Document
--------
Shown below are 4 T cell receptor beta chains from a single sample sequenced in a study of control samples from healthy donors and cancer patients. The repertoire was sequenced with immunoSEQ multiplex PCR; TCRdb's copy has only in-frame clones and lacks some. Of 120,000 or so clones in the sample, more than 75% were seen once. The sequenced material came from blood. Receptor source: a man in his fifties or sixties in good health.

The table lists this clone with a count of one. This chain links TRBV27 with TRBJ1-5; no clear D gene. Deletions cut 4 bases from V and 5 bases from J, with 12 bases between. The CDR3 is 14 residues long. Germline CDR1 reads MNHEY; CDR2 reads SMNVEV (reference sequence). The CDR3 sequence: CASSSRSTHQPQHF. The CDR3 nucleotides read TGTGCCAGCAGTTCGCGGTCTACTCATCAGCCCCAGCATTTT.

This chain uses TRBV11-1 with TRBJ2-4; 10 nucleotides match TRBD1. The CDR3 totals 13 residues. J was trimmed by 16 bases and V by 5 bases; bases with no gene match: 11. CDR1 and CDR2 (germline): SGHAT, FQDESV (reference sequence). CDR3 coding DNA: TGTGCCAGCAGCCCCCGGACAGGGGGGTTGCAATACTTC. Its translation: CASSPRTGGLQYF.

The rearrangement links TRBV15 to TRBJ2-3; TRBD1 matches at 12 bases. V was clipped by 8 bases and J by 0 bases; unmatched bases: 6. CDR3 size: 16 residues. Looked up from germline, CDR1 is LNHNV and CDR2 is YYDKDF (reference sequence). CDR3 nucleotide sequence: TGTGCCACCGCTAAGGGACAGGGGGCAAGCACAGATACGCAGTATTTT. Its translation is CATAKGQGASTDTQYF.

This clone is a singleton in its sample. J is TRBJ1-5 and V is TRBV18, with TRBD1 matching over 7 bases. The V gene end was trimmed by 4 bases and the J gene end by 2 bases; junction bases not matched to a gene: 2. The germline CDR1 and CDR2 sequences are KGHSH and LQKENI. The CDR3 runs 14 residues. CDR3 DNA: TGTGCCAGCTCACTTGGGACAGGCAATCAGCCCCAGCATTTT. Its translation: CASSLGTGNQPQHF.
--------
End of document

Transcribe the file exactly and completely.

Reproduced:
Shown below are 4 T cell receptor beta chains from a single sample sequenced in a study of control samples from healthy donors and cancer patients. The repertoire was sequenced with immunoSEQ multiplex PCR; TCRdb's copy has only in-frame clones and lacks some. Of 120,000 or so clones in the sample, more than 75% were seen once. The sequenced material came from blood. Receptor source: a man in his fifties or sixties in good health.

The table lists this clone with a count of one. This chain links TRBV27 with TRBJ1-5; no clear D gene. Deletions cut 4 bases from V and 5 bases from J, with 12 bases between. The CDR3 is 14 residues long. Germline CDR1 reads MNHEY; CDR2 reads SMNVEV (reference sequence). The CDR3 sequence: CASSSRSTHQPQHF. The CDR3 nucleotides read TGTGCCAGCAGTTCGCGGTCTACTCATCAGCCCCAGCATTTT.

This chain uses TRBV11-1 with TRBJ2-4; 10 nucleotides match TRBD1. The CDR3 totals 13 residues. J was trimmed by 16 bases and V by 5 bases; bases with no gene match: 11. CDR1 and CDR2 (germline): SGHAT, FQDESV (reference sequence). CDR3 coding DNA: TGTGCCAGCAGCCCCCGGACAGGGGGGTTGCAATACTTC. Its translation: CASSPRTGGLQYF.

The rearrangement links TRBV15 to TRBJ2-3; TRBD1 matches at 12 bases. V was clipped by 8 bases and J by 0 bases; unmatched bases: 6. CDR3 size: 16 residues. Looked up from germline, CDR1 is LNHNV and CDR2 is YYDKDF (reference sequence). CDR3 nucleotide sequence: TGTGCCACCGCTAAGGGACAGGGGGCAAGCACAGATACGCAGTATTTT. Its translation is CATAKGQGASTDTQYF.

This clone is a singleton in its sample. J is TRBJ1-5 and V is TRBV18, with TRBD1 matching over 7 bases. The V gene end was trimmed by 4 bases and the J gene end by 2 bases; junction bases not matched to a gene: 2. The germline CDR1 and CDR2 sequences are KGHSH and LQKENI. The CDR3 runs 14 residues. CDR3 DNA: TGTGCCAGCTCACTTGGGACAGGCAATCAGCCCCAGCATTTT. Its translation: CASSLGTGNQPQHF.